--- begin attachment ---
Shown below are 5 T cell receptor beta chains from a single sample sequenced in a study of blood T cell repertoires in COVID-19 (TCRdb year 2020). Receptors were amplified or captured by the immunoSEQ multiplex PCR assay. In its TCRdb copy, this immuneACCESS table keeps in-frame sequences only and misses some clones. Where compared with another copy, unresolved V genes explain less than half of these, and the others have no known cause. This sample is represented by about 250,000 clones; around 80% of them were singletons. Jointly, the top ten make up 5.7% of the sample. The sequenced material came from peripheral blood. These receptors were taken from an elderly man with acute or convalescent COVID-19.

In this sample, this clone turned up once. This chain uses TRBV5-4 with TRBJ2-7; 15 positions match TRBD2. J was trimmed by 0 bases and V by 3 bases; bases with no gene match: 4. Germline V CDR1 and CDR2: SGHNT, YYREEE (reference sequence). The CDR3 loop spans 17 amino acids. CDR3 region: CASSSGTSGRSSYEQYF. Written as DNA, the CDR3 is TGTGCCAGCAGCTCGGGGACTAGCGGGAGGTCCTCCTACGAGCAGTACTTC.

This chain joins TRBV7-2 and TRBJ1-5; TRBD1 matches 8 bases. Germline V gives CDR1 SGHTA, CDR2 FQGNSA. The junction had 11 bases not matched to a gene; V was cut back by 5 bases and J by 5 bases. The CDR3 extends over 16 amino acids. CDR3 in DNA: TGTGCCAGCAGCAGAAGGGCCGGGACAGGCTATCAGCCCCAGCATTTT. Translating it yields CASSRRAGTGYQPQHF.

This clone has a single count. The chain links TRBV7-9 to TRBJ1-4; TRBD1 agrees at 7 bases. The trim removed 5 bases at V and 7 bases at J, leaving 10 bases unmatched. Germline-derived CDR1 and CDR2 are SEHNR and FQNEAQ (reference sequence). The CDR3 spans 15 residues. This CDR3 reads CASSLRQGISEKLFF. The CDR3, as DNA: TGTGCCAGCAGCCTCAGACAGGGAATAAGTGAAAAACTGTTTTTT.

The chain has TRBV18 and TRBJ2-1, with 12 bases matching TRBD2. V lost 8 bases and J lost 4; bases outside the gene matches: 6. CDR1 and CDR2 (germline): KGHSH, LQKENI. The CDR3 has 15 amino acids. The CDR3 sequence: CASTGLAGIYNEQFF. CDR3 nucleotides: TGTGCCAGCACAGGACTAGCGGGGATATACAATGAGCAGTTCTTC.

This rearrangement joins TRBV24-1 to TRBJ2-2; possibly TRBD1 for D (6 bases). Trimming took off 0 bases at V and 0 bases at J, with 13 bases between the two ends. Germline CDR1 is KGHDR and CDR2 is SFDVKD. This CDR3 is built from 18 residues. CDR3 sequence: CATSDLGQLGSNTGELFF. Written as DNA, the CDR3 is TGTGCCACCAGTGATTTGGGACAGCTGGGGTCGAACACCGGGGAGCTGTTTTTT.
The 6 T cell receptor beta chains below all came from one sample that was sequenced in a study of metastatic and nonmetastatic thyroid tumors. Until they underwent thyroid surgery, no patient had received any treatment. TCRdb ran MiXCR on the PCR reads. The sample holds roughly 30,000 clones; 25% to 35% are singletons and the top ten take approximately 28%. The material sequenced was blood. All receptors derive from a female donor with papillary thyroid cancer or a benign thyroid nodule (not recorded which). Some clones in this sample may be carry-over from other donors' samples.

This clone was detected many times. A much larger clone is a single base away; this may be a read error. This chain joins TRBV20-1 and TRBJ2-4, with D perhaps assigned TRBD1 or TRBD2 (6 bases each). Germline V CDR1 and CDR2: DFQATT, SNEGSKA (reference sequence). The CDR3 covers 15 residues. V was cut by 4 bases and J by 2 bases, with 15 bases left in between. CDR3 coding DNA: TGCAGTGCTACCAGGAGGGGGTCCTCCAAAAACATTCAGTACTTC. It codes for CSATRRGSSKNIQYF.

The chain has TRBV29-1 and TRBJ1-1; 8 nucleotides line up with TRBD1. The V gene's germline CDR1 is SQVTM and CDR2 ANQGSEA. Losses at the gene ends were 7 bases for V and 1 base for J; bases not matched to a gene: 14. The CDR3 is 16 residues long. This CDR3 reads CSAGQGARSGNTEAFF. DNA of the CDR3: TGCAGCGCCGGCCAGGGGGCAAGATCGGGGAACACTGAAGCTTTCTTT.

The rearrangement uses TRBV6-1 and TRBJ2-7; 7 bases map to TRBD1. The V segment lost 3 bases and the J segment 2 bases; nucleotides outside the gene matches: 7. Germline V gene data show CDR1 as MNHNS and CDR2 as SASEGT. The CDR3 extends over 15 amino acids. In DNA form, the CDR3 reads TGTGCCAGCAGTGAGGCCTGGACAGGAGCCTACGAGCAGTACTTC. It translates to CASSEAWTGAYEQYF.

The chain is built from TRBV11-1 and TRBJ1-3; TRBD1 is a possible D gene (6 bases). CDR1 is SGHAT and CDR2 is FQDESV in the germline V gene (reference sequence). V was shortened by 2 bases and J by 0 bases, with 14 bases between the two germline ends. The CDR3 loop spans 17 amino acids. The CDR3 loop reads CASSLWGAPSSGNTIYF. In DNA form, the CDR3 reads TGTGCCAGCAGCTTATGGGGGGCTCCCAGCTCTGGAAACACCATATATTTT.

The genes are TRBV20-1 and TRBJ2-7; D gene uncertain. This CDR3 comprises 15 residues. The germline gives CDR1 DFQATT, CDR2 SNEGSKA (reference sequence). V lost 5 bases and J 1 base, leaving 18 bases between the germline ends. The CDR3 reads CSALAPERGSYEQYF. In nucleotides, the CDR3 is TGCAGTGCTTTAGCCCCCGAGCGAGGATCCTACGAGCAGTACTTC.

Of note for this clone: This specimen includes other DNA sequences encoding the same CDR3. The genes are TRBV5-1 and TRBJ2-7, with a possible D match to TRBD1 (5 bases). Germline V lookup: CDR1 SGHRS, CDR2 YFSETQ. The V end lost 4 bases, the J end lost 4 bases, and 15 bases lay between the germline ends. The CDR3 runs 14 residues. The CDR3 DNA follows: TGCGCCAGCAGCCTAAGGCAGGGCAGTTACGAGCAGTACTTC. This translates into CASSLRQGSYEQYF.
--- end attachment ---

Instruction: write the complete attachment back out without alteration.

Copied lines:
Shown below are 5 T cell receptor beta chains from a single sample sequenced in a study of blood T cell repertoires in COVID-19 (TCRdb year 2020). Receptors were amplified or captured by the immunoSEQ multiplex PCR assay. In its TCRdb copy, this immuneACCESS table keeps in-frame sequences only and misses some clones. Where compared with another copy, unresolved V genes explain less than half of these, and the others have no known cause. This sample is represented by about 250,000 clones; around 80% of them were singletons. Jointly, the top ten make up 5.7% of the sample. The sequenced material came from peripheral blood. These receptors were taken from an elderly man with acute or convalescent COVID-19.

In this sample, this clone turned up once. This chain uses TRBV5-4 with TRBJ2-7; 15 positions match TRBD2. J was trimmed by 0 bases and V by 3 bases; bases with no gene match: 4. Germline V CDR1 and CDR2: SGHNT, YYREEE (reference sequence). The CDR3 loop spans 17 amino acids. CDR3 region: CASSSGTSGRSSYEQYF. Written as DNA, the CDR3 is TGTGCCAGCAGCTCGGGGACTAGCGGGAGGTCCTCCTACGAGCAGTACTTC.

This chain joins TRBV7-2 and TRBJ1-5; TRBD1 matches 8 bases. Germline V gives CDR1 SGHTA, CDR2 FQGNSA. The junction had 11 bases not matched to a gene; V was cut back by 5 bases and J by 5 bases. The CDR3 extends over 16 amino acids. CDR3 in DNA: TGTGCCAGCAGCAGAAGGGCCGGGACAGGCTATCAGCCCCAGCATTTT. Translating it yields CASSRRAGTGYQPQHF.

This clone has a single count. The chain links TRBV7-9 to TRBJ1-4; TRBD1 agrees at 7 bases. The trim removed 5 bases at V and 7 bases at J, leaving 10 bases unmatched. Germline-derived CDR1 and CDR2 are SEHNR and FQNEAQ (reference sequence). The CDR3 spans 15 residues. This CDR3 reads CASSLRQGISEKLFF. The CDR3, as DNA: TGTGCCAGCAGCCTCAGACAGGGAATAAGTGAAAAACTGTTTTTT.

The chain has TRBV18 and TRBJ2-1, with 12 bases matching TRBD2. V lost 8 bases and J lost 4; bases outside the gene matches: 6. CDR1 and CDR2 (germline): KGHSH, LQKENI. The CDR3 has 15 amino acids. The CDR3 sequence: CASTGLAGIYNEQFF. CDR3 nucleotides: TGTGCCAGCACAGGACTAGCGGGGATATACAATGAGCAGTTCTTC.

This rearrangement joins TRBV24-1 to TRBJ2-2; possibly TRBD1 for D (6 bases). Trimming took off 0 bases at V and 0 bases at J, with 13 bases between the two ends. Germline CDR1 is KGHDR and CDR2 is SFDVKD. This CDR3 is built from 18 residues. CDR3 sequence: CATSDLGQLGSNTGELFF. Written as DNA, the CDR3 is TGTGCCACCAGTGATTTGGGACAGCTGGGGTCGAACACCGGGGAGCTGTTTTTT.
The 6 T cell receptor beta chains below all came from one sample that was sequenced in a study of metastatic and nonmetastatic thyroid tumors. Until they underwent thyroid surgery, no patient had received any treatment. TCRdb ran MiXCR on the PCR reads. The sample holds roughly 30,000 clones; 25% to 35% are singletons and the top ten take approximately 28%. The material sequenced was blood. All receptors derive from a female donor with papillary thyroid cancer or a benign thyroid nodule (not recorded which). Some clones in this sample may be carry-over from other donors' samples.

This clone was detected many times. A much larger clone is a single base away; this may be a read error. This chain joins TRBV20-1 and TRBJ2-4, with D perhaps assigned TRBD1 or TRBD2 (6 bases each). Germline V CDR1 and CDR2: DFQATT, SNEGSKA (reference sequence). The CDR3 covers 15 residues. V was cut by 4 bases and J by 2 bases, with 15 bases left in between. CDR3 coding DNA: TGCAGTGCTACCAGGAGGGGGTCCTCCAAAAACATTCAGTACTTC. It codes for CSATRRGSSKNIQYF.

The chain has TRBV29-1 and TRBJ1-1; 8 nucleotides line up with TRBD1. The V gene's germline CDR1 is SQVTM and CDR2 ANQGSEA. Losses at the gene ends were 7 bases for V and 1 base for J; bases not matched to a gene: 14. The CDR3 is 16 residues long. This CDR3 reads CSAGQGARSGNTEAFF. DNA of the CDR3: TGCAGCGCCGGCCAGGGGGCAAGATCGGGGAACACTGAAGCTTTCTTT.

The rearrangement uses TRBV6-1 and TRBJ2-7; 7 bases map to TRBD1. The V segment lost 3 bases and the J segment 2 bases; nucleotides outside the gene matches: 7. Germline V gene data show CDR1 as MNHNS and CDR2 as SASEGT. The CDR3 extends over 15 amino acids. In DNA form, the CDR3 reads TGTGCCAGCAGTGAGGCCTGGACAGGAGCCTACGAGCAGTACTTC. It translates to CASSEAWTGAYEQYF.

The chain is built from TRBV11-1 and TRBJ1-3; TRBD1 is a possible D gene (6 bases). CDR1 is SGHAT and CDR2 is FQDESV in the germline V gene (reference sequence). V was shortened by 2 bases and J by 0 bases, with 14 bases between the two germline ends. The CDR3 loop spans 17 amino acids. The CDR3 loop reads CASSLWGAPSSGNTIYF. In DNA form, the CDR3 reads TGTGCCAGCAGCTTATGGGGGGCTCCCAGCTCTGGAAACACCATATATTTT.

The genes are TRBV20-1 and TRBJ2-7; D gene uncertain. This CDR3 comprises 15 residues. The germline gives CDR1 DFQATT, CDR2 SNEGSKA (reference sequence). V lost 5 bases and J 1 base, leaving 18 bases between the germline ends. The CDR3 reads CSALAPERGSYEQYF. In nucleotides, the CDR3 is TGCAGTGCTTTAGCCCCCGAGCGAGGATCCTACGAGCAGTACTTC.

Of note for this clone: This specimen includes other DNA sequences encoding the same CDR3. The genes are TRBV5-1 and TRBJ2-7, with a possible D match to TRBD1 (5 bases). Germline V lookup: CDR1 SGHRS, CDR2 YFSETQ. The V end lost 4 bases, the J end lost 4 bases, and 15 bases lay between the germline ends. The CDR3 runs 14 residues. The CDR3 DNA follows: TGCGCCAGCAGCCTAAGGCAGGGCAGTTACGAGCAGTACTTC. This translates into CASSLRQGSYEQYF.